The University of Minnesota has won a $5.5 million federal grant to study the brain functions of hundreds of healthy adults, mainly twins, as one of the lead organizations in a national project to better understand the workings of the brain.

The university is one of nine research centers collaborating on a $30 million study called "The Human Connectome Project" that scientists hope will lead to better ways of diagnosing and treating brain disorders.

As part of the project, the university will use one of the most powerful magnetic resonance machines in the world -- a 10.5 Tesla MRI -- to study the brain functions of fraternal and identical twins and their siblings, according to the National Institutes of Health, which is sponsoring the research.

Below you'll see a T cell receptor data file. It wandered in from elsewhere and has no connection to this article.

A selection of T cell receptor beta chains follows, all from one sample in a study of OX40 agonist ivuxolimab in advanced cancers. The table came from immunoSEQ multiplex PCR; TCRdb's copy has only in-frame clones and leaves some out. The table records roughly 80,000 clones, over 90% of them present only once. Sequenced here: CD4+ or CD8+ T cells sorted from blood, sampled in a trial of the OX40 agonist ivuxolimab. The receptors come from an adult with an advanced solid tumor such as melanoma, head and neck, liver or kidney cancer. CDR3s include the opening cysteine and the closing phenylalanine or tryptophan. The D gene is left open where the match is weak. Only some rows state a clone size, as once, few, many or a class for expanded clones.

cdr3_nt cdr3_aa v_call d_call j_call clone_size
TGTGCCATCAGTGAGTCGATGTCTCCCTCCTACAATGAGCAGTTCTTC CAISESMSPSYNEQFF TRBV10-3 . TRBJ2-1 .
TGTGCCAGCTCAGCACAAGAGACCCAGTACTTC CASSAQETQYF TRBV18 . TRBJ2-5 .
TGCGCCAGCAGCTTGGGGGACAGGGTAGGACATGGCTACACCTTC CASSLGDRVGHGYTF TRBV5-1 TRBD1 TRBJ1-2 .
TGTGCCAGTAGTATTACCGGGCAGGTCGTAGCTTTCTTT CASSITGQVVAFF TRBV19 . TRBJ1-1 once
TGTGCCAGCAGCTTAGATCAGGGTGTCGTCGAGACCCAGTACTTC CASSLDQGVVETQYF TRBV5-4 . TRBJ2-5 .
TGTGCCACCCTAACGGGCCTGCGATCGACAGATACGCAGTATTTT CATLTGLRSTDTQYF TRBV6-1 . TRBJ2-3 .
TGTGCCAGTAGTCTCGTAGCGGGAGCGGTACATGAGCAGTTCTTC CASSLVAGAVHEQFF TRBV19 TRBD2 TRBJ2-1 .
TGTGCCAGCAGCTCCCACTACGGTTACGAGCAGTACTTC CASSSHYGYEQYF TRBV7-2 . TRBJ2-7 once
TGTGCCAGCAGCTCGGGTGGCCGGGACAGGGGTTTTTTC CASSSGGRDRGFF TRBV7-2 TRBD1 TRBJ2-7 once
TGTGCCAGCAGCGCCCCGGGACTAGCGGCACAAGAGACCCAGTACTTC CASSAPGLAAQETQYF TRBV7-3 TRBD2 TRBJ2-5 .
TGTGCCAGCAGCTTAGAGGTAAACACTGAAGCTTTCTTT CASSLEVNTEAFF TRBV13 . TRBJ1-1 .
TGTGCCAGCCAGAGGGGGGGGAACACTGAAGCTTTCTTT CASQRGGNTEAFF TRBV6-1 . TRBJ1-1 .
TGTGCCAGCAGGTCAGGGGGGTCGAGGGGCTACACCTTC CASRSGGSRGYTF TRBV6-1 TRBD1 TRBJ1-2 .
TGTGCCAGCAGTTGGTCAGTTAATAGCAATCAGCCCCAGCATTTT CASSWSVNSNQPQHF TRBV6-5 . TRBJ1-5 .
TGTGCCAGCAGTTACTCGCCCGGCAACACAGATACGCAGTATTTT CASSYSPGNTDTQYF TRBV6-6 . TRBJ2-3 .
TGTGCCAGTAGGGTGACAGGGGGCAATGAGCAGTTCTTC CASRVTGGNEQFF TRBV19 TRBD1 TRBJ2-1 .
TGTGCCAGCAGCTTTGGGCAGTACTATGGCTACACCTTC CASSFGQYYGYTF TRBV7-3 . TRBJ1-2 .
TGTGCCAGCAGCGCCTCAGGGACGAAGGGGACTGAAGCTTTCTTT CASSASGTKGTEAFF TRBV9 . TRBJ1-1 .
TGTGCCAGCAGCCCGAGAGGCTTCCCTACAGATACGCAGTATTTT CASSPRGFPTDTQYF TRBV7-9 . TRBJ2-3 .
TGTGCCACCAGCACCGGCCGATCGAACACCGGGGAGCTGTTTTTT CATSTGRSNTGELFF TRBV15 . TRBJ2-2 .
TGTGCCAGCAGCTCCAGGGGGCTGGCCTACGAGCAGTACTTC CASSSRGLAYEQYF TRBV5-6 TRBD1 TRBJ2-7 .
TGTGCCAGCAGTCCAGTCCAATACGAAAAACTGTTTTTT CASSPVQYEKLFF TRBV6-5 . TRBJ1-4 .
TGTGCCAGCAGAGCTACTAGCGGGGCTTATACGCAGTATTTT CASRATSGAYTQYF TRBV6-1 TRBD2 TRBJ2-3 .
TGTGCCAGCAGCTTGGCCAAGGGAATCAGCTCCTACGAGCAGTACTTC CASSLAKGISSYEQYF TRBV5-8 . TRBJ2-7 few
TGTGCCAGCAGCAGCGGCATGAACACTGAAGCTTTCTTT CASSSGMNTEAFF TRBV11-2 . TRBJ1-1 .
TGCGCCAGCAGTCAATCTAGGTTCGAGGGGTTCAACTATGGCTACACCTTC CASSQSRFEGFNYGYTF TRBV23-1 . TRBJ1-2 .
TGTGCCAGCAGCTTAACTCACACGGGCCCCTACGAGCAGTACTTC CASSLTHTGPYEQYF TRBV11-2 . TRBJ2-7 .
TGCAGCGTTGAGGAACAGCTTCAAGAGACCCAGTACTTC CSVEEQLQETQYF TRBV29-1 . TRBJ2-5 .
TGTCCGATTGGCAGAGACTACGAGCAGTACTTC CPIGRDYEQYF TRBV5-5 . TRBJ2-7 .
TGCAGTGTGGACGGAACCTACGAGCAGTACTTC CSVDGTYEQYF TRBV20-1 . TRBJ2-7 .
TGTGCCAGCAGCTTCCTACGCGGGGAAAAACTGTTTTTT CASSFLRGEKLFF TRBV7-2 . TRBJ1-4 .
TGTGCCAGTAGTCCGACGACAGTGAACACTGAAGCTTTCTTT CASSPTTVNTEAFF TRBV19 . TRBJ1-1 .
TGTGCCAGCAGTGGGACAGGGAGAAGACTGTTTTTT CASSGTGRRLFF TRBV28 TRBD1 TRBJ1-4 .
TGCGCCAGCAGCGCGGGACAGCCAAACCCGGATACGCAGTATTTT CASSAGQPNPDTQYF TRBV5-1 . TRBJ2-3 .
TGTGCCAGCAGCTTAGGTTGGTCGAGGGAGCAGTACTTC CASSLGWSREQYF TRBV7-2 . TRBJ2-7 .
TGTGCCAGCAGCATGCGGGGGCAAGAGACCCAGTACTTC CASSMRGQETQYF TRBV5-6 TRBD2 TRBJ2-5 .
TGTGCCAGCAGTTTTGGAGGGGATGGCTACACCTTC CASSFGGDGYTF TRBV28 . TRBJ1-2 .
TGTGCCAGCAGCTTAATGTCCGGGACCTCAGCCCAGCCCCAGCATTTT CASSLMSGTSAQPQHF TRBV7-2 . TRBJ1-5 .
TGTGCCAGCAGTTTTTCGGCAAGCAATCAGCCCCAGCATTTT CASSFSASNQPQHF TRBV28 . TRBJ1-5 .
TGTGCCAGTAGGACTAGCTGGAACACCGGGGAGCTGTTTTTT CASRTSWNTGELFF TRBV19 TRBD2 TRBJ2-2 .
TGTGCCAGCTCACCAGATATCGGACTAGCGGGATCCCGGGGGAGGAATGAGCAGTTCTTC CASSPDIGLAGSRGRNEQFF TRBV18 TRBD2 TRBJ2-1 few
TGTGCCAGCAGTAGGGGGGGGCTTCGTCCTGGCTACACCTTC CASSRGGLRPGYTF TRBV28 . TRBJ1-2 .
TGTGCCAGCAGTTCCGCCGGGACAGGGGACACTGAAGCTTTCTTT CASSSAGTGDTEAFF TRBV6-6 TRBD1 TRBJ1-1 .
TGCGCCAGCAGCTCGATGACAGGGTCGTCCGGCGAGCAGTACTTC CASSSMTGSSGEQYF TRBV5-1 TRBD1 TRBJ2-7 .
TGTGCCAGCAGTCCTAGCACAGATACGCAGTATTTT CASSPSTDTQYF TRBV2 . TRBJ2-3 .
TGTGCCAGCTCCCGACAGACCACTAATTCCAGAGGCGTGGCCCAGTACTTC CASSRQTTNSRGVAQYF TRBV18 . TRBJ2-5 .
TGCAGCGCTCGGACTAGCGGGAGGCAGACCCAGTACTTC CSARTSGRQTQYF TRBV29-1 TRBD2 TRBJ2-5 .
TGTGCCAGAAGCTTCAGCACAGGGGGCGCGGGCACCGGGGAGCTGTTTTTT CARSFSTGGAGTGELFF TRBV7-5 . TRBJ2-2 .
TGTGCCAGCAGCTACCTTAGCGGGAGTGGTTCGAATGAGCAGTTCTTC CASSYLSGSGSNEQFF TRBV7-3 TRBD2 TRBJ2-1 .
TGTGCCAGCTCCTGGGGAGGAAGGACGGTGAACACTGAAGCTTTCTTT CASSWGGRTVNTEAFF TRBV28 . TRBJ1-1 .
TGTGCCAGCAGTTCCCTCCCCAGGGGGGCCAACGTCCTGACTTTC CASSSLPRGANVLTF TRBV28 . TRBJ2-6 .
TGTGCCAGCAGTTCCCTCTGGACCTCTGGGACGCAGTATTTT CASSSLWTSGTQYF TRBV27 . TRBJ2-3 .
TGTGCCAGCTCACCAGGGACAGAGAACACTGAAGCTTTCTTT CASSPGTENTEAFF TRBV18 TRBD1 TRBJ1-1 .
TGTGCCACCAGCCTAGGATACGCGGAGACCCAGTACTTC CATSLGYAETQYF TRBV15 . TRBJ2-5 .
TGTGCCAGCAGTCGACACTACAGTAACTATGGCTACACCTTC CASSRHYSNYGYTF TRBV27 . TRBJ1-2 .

One of the goals is to uncover the role of genes and environment in shaping the brain's circuitry.

The project will be run by Kamil Ugurbil, director of the university's Center for Magnetic Resonance Research, and Dr. David Van Essen at Washington University in St. Louis. In all, the centers plan to study 1,200 healthy volunteers from 300 families.

"We're planning a concerted attack on one of the great scientific challenges of the 21st century," Van Essen said. He said it could pave the way "toward a detailed understanding of how our brain circuitry changes as we age and how it differs in psychiatric and neurologic illness."